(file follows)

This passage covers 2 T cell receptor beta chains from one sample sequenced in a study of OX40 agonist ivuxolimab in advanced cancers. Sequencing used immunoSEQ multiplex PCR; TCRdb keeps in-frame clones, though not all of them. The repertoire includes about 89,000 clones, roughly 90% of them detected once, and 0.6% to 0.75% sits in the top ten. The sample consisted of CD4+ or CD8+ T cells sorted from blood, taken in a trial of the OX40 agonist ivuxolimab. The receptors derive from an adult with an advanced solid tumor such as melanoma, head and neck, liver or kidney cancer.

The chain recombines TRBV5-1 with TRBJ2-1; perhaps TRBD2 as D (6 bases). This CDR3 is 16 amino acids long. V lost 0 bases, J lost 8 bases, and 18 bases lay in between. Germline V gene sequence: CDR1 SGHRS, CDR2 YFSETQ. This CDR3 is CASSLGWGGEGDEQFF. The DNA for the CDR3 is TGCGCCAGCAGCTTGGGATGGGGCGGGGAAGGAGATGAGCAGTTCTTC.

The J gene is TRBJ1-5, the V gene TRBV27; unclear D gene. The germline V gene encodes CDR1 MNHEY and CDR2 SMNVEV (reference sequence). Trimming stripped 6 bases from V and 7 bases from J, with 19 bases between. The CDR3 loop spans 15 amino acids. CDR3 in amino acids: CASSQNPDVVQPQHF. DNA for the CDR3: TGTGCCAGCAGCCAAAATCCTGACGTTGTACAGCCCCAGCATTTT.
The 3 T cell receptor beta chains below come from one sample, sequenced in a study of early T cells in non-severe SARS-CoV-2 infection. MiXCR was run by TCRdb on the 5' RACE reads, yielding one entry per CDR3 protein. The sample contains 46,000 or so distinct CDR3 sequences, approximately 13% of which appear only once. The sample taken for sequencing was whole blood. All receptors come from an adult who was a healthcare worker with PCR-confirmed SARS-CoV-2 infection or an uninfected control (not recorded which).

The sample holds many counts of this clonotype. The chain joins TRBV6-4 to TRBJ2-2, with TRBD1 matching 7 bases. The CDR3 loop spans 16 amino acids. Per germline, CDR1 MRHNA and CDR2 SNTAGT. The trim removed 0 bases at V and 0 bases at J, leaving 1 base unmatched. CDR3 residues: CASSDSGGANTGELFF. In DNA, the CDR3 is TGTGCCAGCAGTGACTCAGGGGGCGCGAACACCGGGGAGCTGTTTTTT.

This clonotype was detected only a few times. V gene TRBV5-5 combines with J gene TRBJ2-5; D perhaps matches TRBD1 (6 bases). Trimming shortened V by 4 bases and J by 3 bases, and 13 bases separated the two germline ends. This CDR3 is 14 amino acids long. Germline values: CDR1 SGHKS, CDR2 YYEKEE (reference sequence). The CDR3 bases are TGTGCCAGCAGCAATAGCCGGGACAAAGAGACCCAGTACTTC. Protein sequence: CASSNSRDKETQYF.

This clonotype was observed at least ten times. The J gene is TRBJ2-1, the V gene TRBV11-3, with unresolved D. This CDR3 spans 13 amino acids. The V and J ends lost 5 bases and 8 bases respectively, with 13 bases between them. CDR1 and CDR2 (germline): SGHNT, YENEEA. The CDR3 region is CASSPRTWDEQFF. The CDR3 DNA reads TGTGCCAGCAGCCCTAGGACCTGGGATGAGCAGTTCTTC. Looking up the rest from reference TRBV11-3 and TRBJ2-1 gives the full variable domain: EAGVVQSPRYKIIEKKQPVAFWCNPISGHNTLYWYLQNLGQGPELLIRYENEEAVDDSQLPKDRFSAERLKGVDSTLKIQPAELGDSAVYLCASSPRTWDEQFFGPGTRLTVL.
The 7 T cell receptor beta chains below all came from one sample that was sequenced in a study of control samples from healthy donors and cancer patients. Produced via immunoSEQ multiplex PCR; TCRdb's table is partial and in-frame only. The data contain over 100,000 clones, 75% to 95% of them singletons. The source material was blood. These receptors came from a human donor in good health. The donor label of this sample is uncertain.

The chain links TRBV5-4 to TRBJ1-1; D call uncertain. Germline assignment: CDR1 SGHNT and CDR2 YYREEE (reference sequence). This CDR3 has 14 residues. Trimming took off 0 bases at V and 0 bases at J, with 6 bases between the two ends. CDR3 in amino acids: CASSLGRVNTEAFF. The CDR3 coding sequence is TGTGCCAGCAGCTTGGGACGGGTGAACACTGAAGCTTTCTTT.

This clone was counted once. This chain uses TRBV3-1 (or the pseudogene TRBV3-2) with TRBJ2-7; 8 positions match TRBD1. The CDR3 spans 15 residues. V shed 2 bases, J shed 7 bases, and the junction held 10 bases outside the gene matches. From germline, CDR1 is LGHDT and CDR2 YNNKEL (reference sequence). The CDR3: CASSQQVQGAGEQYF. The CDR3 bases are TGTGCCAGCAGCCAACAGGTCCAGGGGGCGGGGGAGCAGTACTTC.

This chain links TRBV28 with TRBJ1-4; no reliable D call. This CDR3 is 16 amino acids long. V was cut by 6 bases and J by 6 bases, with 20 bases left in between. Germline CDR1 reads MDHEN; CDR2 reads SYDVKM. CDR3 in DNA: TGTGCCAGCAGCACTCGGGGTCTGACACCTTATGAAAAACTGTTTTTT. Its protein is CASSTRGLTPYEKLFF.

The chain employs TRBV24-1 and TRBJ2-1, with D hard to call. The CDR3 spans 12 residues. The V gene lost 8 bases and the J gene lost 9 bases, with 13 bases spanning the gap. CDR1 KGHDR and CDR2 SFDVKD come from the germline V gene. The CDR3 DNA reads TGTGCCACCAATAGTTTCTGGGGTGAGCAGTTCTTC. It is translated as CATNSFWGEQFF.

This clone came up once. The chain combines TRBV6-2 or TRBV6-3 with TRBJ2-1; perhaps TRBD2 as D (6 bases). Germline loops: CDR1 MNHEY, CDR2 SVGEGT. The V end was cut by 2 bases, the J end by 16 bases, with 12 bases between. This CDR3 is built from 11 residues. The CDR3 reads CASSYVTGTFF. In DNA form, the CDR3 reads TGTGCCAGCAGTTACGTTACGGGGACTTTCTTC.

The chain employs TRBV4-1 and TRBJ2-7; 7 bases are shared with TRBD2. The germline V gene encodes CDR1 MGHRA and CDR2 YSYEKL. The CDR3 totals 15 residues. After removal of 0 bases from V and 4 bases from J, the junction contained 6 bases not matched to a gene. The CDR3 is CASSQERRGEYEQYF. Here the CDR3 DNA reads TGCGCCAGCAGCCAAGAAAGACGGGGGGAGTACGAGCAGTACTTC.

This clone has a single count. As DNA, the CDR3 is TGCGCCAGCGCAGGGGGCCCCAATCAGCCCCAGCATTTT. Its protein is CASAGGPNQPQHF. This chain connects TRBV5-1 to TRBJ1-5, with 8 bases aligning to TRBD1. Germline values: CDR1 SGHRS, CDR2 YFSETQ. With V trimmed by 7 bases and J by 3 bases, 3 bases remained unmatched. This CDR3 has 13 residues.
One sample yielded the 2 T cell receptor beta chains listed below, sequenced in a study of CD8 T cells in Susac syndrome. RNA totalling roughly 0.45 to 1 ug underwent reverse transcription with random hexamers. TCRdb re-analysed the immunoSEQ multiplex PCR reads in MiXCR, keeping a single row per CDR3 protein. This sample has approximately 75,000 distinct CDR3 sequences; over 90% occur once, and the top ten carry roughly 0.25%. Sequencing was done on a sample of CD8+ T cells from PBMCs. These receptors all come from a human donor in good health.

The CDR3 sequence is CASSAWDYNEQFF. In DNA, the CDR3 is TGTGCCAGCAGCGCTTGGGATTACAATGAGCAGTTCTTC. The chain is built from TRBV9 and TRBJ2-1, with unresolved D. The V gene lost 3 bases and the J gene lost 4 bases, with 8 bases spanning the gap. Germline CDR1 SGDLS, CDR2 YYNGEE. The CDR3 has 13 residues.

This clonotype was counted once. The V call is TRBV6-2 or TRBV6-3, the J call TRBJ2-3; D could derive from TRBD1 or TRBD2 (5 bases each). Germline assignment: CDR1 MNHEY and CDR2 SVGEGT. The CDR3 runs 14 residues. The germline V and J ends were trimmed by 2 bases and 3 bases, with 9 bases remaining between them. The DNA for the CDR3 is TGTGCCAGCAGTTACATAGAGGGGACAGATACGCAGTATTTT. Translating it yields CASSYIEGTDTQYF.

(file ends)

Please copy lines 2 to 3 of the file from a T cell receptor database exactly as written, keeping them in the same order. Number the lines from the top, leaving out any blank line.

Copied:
The chain recombines TRBV5-1 with TRBJ2-1; perhaps TRBD2 as D (6 bases). This CDR3 is 16 amino acids long. V lost 0 bases, J lost 8 bases, and 18 bases lay in between. Germline V gene sequence: CDR1 SGHRS, CDR2 YFSETQ. This CDR3 is CASSLGWGGEGDEQFF. The DNA for the CDR3 is TGCGCCAGCAGCTTGGGATGGGGCGGGGAAGGAGATGAGCAGTTCTTC.

The J gene is TRBJ1-5, the V gene TRBV27; unclear D gene. The germline V gene encodes CDR1 MNHEY and CDR2 SMNVEV (reference sequence). Trimming stripped 6 bases from V and 7 bases from J, with 19 bases between. The CDR3 loop spans 15 amino acids. CDR3 in amino acids: CASSQNPDVVQPQHF. DNA for the CDR3: TGTGCCAGCAGCCAAAATCCTGACGTTGTACAGCCCCAGCATTTT.